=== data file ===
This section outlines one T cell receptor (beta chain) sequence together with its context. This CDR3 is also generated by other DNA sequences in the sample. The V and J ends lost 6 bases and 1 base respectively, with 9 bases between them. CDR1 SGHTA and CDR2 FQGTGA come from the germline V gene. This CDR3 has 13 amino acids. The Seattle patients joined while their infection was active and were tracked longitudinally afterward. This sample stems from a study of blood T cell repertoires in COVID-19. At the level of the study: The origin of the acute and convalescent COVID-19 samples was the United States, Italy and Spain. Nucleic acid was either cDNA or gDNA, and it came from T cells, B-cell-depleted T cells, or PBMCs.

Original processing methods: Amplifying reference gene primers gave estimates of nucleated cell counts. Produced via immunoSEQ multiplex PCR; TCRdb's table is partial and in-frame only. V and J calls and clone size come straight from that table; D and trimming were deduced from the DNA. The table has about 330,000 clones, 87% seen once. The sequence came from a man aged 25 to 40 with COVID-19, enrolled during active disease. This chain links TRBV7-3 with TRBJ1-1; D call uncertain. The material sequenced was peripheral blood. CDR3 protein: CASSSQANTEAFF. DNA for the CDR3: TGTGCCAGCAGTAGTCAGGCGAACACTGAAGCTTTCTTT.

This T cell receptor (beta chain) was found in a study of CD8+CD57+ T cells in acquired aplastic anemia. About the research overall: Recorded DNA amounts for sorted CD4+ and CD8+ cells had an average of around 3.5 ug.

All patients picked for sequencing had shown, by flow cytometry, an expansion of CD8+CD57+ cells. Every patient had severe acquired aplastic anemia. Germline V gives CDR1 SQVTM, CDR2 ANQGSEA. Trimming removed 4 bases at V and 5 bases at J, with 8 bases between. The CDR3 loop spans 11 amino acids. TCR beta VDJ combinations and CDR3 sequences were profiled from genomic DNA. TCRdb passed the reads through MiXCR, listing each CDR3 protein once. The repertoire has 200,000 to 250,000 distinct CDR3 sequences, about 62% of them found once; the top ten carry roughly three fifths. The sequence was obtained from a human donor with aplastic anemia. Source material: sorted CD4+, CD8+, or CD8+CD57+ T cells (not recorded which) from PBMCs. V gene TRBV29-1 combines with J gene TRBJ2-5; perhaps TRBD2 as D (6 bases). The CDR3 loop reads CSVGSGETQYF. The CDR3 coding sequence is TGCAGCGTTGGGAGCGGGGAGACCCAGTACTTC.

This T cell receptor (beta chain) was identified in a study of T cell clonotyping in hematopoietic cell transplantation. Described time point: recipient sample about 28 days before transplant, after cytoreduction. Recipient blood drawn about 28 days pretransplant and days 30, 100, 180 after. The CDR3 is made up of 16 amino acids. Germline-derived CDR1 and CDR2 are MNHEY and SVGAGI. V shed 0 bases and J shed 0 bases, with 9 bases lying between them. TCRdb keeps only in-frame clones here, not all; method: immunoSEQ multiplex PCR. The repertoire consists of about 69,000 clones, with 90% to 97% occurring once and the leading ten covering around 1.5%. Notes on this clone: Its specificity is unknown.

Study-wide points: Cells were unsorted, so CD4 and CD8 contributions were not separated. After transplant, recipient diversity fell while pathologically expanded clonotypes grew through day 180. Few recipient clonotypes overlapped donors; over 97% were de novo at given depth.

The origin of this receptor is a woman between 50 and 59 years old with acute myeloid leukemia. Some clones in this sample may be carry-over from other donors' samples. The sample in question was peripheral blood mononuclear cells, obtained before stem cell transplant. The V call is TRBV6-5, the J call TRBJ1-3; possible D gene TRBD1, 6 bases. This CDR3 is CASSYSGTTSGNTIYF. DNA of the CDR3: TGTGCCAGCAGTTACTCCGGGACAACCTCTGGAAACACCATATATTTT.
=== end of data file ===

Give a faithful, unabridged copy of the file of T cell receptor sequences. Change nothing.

This section outlines one T cell receptor (beta chain) sequence together with its context. This CDR3 is also generated by other DNA sequences in the sample. The V and J ends lost 6 bases and 1 base respectively, with 9 bases between them. CDR1 SGHTA and CDR2 FQGTGA come from the germline V gene. This CDR3 has 13 amino acids. The Seattle patients joined while their infection was active and were tracked longitudinally afterward. This sample stems from a study of blood T cell repertoires in COVID-19. At the level of the study: The origin of the acute and convalescent COVID-19 samples was the United States, Italy and Spain. Nucleic acid was either cDNA or gDNA, and it came from T cells, B-cell-depleted T cells, or PBMCs.

Original processing methods: Amplifying reference gene primers gave estimates of nucleated cell counts. Produced via immunoSEQ multiplex PCR; TCRdb's table is partial and in-frame only. V and J calls and clone size come straight from that table; D and trimming were deduced from the DNA. The table has about 330,000 clones, 87% seen once. The sequence came from a man aged 25 to 40 with COVID-19, enrolled during active disease. This chain links TRBV7-3 with TRBJ1-1; D call uncertain. The material sequenced was peripheral blood. CDR3 protein: CASSSQANTEAFF. DNA for the CDR3: TGTGCCAGCAGTAGTCAGGCGAACACTGAAGCTTTCTTT.

This T cell receptor (beta chain) was found in a study of CD8+CD57+ T cells in acquired aplastic anemia. About the research overall: Recorded DNA amounts for sorted CD4+ and CD8+ cells had an average of around 3.5 ug.

All patients picked for sequencing had shown, by flow cytometry, an expansion of CD8+CD57+ cells. Every patient had severe acquired aplastic anemia. Germline V gives CDR1 SQVTM, CDR2 ANQGSEA. Trimming removed 4 bases at V and 5 bases at J, with 8 bases between. The CDR3 loop spans 11 amino acids. TCR beta VDJ combinations and CDR3 sequences were profiled from genomic DNA. TCRdb passed the reads through MiXCR, listing each CDR3 protein once. The repertoire has 200,000 to 250,000 distinct CDR3 sequences, about 62% of them found once; the top ten carry roughly three fifths. The sequence was obtained from a human donor with aplastic anemia. Source material: sorted CD4+, CD8+, or CD8+CD57+ T cells (not recorded which) from PBMCs. V gene TRBV29-1 combines with J gene TRBJ2-5; perhaps TRBD2 as D (6 bases). The CDR3 loop reads CSVGSGETQYF. The CDR3 coding sequence is TGCAGCGTTGGGAGCGGGGAGACCCAGTACTTC.

This T cell receptor (beta chain) was identified in a study of T cell clonotyping in hematopoietic cell transplantation. Described time point: recipient sample about 28 days before transplant, after cytoreduction. Recipient blood drawn about 28 days pretransplant and days 30, 100, 180 after. The CDR3 is made up of 16 amino acids. Germline-derived CDR1 and CDR2 are MNHEY and SVGAGI. V shed 0 bases and J shed 0 bases, with 9 bases lying between them. TCRdb keeps only in-frame clones here, not all; method: immunoSEQ multiplex PCR. The repertoire consists of about 69,000 clones, with 90% to 97% occurring once and the leading ten covering around 1.5%. Notes on this clone: Its specificity is unknown.

Study-wide points: Cells were unsorted, so CD4 and CD8 contributions were not separated. After transplant, recipient diversity fell while pathologically expanded clonotypes grew through day 180. Few recipient clonotypes overlapped donors; over 97% were de novo at given depth.

The origin of this receptor is a woman between 50 and 59 years old with acute myeloid leukemia. Some clones in this sample may be carry-over from other donors' samples. The sample in question was peripheral blood mononuclear cells, obtained before stem cell transplant. The V call is TRBV6-5, the J call TRBJ1-3; possible D gene TRBD1, 6 bases. This CDR3 is CASSYSGTTSGNTIYF. DNA of the CDR3: TGTGCCAGCAGTTACTCCGGGACAACCTCTGGAAACACCATATATTTT.